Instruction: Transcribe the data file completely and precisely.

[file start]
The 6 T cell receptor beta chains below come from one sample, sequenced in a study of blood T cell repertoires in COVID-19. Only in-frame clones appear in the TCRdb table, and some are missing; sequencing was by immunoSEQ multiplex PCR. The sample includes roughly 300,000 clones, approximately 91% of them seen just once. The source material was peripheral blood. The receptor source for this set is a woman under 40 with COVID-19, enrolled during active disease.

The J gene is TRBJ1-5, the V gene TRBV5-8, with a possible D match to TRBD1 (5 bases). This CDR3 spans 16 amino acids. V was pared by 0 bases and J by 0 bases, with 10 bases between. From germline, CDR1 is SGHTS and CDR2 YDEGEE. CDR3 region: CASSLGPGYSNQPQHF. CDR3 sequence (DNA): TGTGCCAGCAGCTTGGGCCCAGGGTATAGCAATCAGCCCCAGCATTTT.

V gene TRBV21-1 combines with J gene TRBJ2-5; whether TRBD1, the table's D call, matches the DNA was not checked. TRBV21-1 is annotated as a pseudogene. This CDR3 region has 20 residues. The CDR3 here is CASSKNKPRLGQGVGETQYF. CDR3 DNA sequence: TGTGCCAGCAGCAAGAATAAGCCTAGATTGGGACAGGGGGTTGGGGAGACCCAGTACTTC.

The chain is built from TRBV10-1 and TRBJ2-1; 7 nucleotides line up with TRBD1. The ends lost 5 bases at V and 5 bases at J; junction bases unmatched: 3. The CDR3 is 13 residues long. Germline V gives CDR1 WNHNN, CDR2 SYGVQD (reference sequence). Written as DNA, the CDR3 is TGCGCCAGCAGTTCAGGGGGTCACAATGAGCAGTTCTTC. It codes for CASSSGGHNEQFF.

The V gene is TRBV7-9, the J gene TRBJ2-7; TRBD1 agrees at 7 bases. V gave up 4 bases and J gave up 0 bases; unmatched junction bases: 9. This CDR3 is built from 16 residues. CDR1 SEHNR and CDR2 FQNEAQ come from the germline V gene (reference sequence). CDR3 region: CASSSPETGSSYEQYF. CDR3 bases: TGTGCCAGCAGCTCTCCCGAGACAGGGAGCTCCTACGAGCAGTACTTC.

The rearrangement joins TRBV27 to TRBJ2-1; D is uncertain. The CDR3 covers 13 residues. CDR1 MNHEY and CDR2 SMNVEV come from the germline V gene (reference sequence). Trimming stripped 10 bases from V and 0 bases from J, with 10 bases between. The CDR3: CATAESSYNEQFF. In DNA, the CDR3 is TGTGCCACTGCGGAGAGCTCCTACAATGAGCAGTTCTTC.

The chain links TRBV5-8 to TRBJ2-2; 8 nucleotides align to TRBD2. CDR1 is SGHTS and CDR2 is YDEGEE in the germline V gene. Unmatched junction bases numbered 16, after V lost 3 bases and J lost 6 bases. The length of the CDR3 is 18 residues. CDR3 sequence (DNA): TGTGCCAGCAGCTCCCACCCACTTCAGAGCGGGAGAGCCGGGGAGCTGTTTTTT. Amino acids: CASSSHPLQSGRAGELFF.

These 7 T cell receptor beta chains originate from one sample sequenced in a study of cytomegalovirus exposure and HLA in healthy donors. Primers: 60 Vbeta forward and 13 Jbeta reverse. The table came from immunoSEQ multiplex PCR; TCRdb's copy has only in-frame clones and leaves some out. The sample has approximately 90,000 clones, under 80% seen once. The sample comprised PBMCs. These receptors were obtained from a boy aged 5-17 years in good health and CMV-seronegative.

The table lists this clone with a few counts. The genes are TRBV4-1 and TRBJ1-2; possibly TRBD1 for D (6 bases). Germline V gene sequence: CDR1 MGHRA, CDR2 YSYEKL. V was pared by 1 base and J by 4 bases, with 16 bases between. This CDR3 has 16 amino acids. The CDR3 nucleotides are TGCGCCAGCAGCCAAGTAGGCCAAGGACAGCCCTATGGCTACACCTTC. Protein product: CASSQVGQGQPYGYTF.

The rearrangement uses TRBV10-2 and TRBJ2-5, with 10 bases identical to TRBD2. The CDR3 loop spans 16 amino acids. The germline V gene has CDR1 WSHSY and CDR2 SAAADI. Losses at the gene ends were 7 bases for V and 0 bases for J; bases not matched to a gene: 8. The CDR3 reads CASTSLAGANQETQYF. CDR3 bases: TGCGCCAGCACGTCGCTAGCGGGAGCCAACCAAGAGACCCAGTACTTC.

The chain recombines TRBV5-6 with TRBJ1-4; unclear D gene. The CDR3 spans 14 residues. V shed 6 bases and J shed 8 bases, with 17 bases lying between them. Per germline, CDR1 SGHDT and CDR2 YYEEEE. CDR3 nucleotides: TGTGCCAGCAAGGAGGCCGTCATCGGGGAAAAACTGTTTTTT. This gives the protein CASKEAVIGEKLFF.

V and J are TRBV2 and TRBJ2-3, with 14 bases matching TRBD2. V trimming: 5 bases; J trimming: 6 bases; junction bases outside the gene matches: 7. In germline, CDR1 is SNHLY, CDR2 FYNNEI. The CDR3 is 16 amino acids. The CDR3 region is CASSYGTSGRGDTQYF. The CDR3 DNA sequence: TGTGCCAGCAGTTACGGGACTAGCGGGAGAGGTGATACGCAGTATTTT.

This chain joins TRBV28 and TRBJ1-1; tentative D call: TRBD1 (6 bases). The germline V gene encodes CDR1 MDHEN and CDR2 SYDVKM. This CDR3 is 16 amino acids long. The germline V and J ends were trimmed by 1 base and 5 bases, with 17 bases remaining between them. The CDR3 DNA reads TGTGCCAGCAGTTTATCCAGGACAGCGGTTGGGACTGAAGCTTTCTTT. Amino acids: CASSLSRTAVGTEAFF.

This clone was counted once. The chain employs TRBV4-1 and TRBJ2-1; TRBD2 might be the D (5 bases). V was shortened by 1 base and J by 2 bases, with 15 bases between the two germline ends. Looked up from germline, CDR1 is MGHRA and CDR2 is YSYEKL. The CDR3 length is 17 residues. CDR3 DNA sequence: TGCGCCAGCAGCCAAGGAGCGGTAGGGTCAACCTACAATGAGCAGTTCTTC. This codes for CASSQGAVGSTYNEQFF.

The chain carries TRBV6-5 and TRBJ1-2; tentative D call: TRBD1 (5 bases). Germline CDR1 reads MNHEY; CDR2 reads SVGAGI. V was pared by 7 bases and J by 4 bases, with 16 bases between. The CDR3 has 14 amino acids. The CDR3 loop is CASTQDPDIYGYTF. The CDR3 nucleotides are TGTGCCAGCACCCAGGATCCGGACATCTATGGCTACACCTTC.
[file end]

The 6 T cell receptor beta chains below come from one sample, sequenced in a study of blood T cell repertoires in COVID-19. Only in-frame clones appear in the TCRdb table, and some are missing; sequencing was by immunoSEQ multiplex PCR. The sample includes roughly 300,000 clones, approximately 91% of them seen just once. The source material was peripheral blood. The receptor source for this set is a woman under 40 with COVID-19, enrolled during active disease.

The J gene is TRBJ1-5, the V gene TRBV5-8, with a possible D match to TRBD1 (5 bases). This CDR3 spans 16 amino acids. V was pared by 0 bases and J by 0 bases, with 10 bases between. From germline, CDR1 is SGHTS and CDR2 YDEGEE. CDR3 region: CASSLGPGYSNQPQHF. CDR3 sequence (DNA): TGTGCCAGCAGCTTGGGCCCAGGGTATAGCAATCAGCCCCAGCATTTT.

V gene TRBV21-1 combines with J gene TRBJ2-5; whether TRBD1, the table's D call, matches the DNA was not checked. TRBV21-1 is annotated as a pseudogene. This CDR3 region has 20 residues. The CDR3 here is CASSKNKPRLGQGVGETQYF. CDR3 DNA sequence: TGTGCCAGCAGCAAGAATAAGCCTAGATTGGGACAGGGGGTTGGGGAGACCCAGTACTTC.

The chain is built from TRBV10-1 and TRBJ2-1; 7 nucleotides line up with TRBD1. The ends lost 5 bases at V and 5 bases at J; junction bases unmatched: 3. The CDR3 is 13 residues long. Germline V gives CDR1 WNHNN, CDR2 SYGVQD (reference sequence). Written as DNA, the CDR3 is TGCGCCAGCAGTTCAGGGGGTCACAATGAGCAGTTCTTC. It codes for CASSSGGHNEQFF.

The V gene is TRBV7-9, the J gene TRBJ2-7; TRBD1 agrees at 7 bases. V gave up 4 bases and J gave up 0 bases; unmatched junction bases: 9. This CDR3 is built from 16 residues. CDR1 SEHNR and CDR2 FQNEAQ come from the germline V gene (reference sequence). CDR3 region: CASSSPETGSSYEQYF. CDR3 bases: TGTGCCAGCAGCTCTCCCGAGACAGGGAGCTCCTACGAGCAGTACTTC.

The rearrangement joins TRBV27 to TRBJ2-1; D is uncertain. The CDR3 covers 13 residues. CDR1 MNHEY and CDR2 SMNVEV come from the germline V gene (reference sequence). Trimming stripped 10 bases from V and 0 bases from J, with 10 bases between. The CDR3: CATAESSYNEQFF. In DNA, the CDR3 is TGTGCCACTGCGGAGAGCTCCTACAATGAGCAGTTCTTC.

The chain links TRBV5-8 to TRBJ2-2; 8 nucleotides align to TRBD2. CDR1 is SGHTS and CDR2 is YDEGEE in the germline V gene. Unmatched junction bases numbered 16, after V lost 3 bases and J lost 6 bases. The length of the CDR3 is 18 residues. CDR3 sequence (DNA): TGTGCCAGCAGCTCCCACCCACTTCAGAGCGGGAGAGCCGGGGAGCTGTTTTTT. Amino acids: CASSSHPLQSGRAGELFF.

These 7 T cell receptor beta chains originate from one sample sequenced in a study of cytomegalovirus exposure and HLA in healthy donors. Primers: 60 Vbeta forward and 13 Jbeta reverse. The table came from immunoSEQ multiplex PCR; TCRdb's copy has only in-frame clones and leaves some out. The sample has approximately 90,000 clones, under 80% seen once. The sample comprised PBMCs. These receptors were obtained from a boy aged 5-17 years in good health and CMV-seronegative.

The table lists this clone with a few counts. The genes are TRBV4-1 and TRBJ1-2; possibly TRBD1 for D (6 bases). Germline V gene sequence: CDR1 MGHRA, CDR2 YSYEKL. V was pared by 1 base and J by 4 bases, with 16 bases between. This CDR3 has 16 amino acids. The CDR3 nucleotides are TGCGCCAGCAGCCAAGTAGGCCAAGGACAGCCCTATGGCTACACCTTC. Protein product: CASSQVGQGQPYGYTF.

The rearrangement uses TRBV10-2 and TRBJ2-5, with 10 bases identical to TRBD2. The CDR3 loop spans 16 amino acids. The germline V gene has CDR1 WSHSY and CDR2 SAAADI. Losses at the gene ends were 7 bases for V and 0 bases for J; bases not matched to a gene: 8. The CDR3 reads CASTSLAGANQETQYF. CDR3 bases: TGCGCCAGCACGTCGCTAGCGGGAGCCAACCAAGAGACCCAGTACTTC.

The chain recombines TRBV5-6 with TRBJ1-4; unclear D gene. The CDR3 spans 14 residues. V shed 6 bases and J shed 8 bases, with 17 bases lying between them. Per germline, CDR1 SGHDT and CDR2 YYEEEE. CDR3 nucleotides: TGTGCCAGCAAGGAGGCCGTCATCGGGGAAAAACTGTTTTTT. This gives the protein CASKEAVIGEKLFF.

V and J are TRBV2 and TRBJ2-3, with 14 bases matching TRBD2. V trimming: 5 bases; J trimming: 6 bases; junction bases outside the gene matches: 7. In germline, CDR1 is SNHLY, CDR2 FYNNEI. The CDR3 is 16 amino acids. The CDR3 region is CASSYGTSGRGDTQYF. The CDR3 DNA sequence: TGTGCCAGCAGTTACGGGACTAGCGGGAGAGGTGATACGCAGTATTTT.

This chain joins TRBV28 and TRBJ1-1; tentative D call: TRBD1 (6 bases). The germline V gene encodes CDR1 MDHEN and CDR2 SYDVKM. This CDR3 is 16 amino acids long. The germline V and J ends were trimmed by 1 base and 5 bases, with 17 bases remaining between them. The CDR3 DNA reads TGTGCCAGCAGTTTATCCAGGACAGCGGTTGGGACTGAAGCTTTCTTT. Amino acids: CASSLSRTAVGTEAFF.

This clone was counted once. The chain employs TRBV4-1 and TRBJ2-1; TRBD2 might be the D (5 bases). V was shortened by 1 base and J by 2 bases, with 15 bases between the two germline ends. Looked up from germline, CDR1 is MGHRA and CDR2 is YSYEKL. The CDR3 length is 17 residues. CDR3 DNA sequence: TGCGCCAGCAGCCAAGGAGCGGTAGGGTCAACCTACAATGAGCAGTTCTTC. This codes for CASSQGAVGSTYNEQFF.

The chain carries TRBV6-5 and TRBJ1-2; tentative D call: TRBD1 (5 bases). Germline CDR1 reads MNHEY; CDR2 reads SVGAGI. V was pared by 7 bases and J by 4 bases, with 16 bases between. The CDR3 has 14 amino acids. The CDR3 loop is CASTQDPDIYGYTF. The CDR3 nucleotides are TGTGCCAGCACCCAGGATCCGGACATCTATGGCTACACCTTC.